Wednesday, April 23, 2008

I have never buried a human body in the woods. Rest assured, I have not.

Tuesday was typical. Work stuff was normal, the drive home uneventful. Angel was still in Wisconsin. There was a bit of stress relaying messages to her about the owner of one of the dogs we adopted out now having second thoughts… But other than that, the weather was nice and my biggest concern other than the dog owner in question was whether to have leftover spaghetti or a sandwich for supper.
I opted for the pasta and made a salad. After I finished and cleaned up the mess, I took Myster (Mystery, the pit bull) for his first evening walk. He only did half of his expected business, he’s a bit poop-shy. I made a mental note to myself to take him to one of his more favored spots on his second evening walk.
I sat back in my recliner, and flipped through the channels looking for something stupid to dull my brain. Myster laid down on the floor on my right expecting to have his head stroked. I called Angel and told her the latest on the dog owner, she said she’d take care of it. Problem solved!
Movement outside the sliding glass door caught our attention. Myster loves visitors but has trouble communicating that glee. It is usually misinterpreted by those that don’t know him. He growls, barks wildly and runs directly towards them, massive jaws wide open and thick muscles taut and active. To the unfortunate uninitiated this looks a lot like they are being attacked by a wild and angry Pit Bull.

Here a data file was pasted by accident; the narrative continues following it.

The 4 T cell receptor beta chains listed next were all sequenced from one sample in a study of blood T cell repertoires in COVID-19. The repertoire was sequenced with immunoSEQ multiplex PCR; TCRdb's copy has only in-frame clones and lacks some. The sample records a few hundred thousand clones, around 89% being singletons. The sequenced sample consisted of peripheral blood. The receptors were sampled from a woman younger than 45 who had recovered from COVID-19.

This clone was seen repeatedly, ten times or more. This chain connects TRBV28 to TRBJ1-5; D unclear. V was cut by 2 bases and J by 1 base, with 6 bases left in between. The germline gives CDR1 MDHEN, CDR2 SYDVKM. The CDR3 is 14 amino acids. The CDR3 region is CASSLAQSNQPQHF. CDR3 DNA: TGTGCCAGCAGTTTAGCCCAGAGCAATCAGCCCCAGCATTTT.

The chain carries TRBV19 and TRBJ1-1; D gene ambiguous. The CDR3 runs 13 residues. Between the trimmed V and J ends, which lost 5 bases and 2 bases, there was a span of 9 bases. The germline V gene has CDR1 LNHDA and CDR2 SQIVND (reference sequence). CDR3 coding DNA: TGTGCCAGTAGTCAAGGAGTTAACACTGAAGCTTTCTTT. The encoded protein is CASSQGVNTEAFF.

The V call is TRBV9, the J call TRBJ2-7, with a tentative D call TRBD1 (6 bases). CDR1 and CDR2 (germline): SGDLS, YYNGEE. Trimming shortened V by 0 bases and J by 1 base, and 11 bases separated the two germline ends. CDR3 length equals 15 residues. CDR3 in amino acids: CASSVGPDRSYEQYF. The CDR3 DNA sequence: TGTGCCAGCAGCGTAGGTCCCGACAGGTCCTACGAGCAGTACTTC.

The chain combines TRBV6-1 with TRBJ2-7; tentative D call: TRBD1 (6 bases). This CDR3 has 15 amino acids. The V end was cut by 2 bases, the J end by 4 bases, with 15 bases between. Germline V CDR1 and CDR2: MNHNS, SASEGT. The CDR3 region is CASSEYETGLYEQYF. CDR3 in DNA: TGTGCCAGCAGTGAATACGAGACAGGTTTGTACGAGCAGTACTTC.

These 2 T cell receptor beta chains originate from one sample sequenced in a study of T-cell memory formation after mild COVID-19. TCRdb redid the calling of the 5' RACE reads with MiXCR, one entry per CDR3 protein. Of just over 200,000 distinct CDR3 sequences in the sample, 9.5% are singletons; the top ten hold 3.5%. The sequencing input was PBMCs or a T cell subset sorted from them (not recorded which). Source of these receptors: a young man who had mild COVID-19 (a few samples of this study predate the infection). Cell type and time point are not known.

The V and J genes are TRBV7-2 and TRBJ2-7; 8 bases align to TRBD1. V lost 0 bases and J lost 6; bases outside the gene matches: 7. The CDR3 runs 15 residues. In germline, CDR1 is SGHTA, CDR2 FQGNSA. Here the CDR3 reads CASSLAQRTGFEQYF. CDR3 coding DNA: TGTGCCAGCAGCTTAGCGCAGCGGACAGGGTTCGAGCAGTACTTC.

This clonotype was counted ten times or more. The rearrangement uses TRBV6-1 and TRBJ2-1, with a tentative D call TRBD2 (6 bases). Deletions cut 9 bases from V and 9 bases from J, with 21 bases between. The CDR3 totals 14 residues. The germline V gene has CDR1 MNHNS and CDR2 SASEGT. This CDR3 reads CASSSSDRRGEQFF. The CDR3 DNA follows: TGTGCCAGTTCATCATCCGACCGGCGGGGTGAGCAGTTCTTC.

I got up and thumped his ear, he retreated like the big baby he actually is. Outside the door was a very alarmed and wide eyed County Deputy. I slid open the door and stepped out, the deputy’s eyes never left the dog. “Does he attack?” the deputy asked… This presented a quandary for me. After all I did not know why the deputy was there, so I shrugged my shoulders and replied: “He’s in training.” Leaving the deputy to conclude for himself what that actually meant.
“Do you own this property?” he asked. “Some of it, five acres.” I replied very quickly.
Our property used to be a part of a ninety four acre spread, mostly wooded, some of it could have been pasture at one time, though not very good pasture. Very hilly, wooded over, swampy in many spots. The owner of the ninety four acres inherited the acreage and the house and tried to sell it all. No one was willing to lay out the money to take it all, so he split the house and surrounding five acres and sold that, to us. The remaining eighty nine remains unoccupied and unused, the ‘Acreage For Sale’ sign is fading.
I explained this all and pointed to the orange sticks and paint marks that separate the properties. “Well sir I’m sorry to bother you, but we need to take a walk around the entire area” He paused, I let him continue. “We found some partial remains up by the road.”
I know, you’re thinking “So what? This sort of thing happens every day!” Well believe it or not, I can’t recall ever having had this come up before in my short, yet handsome life.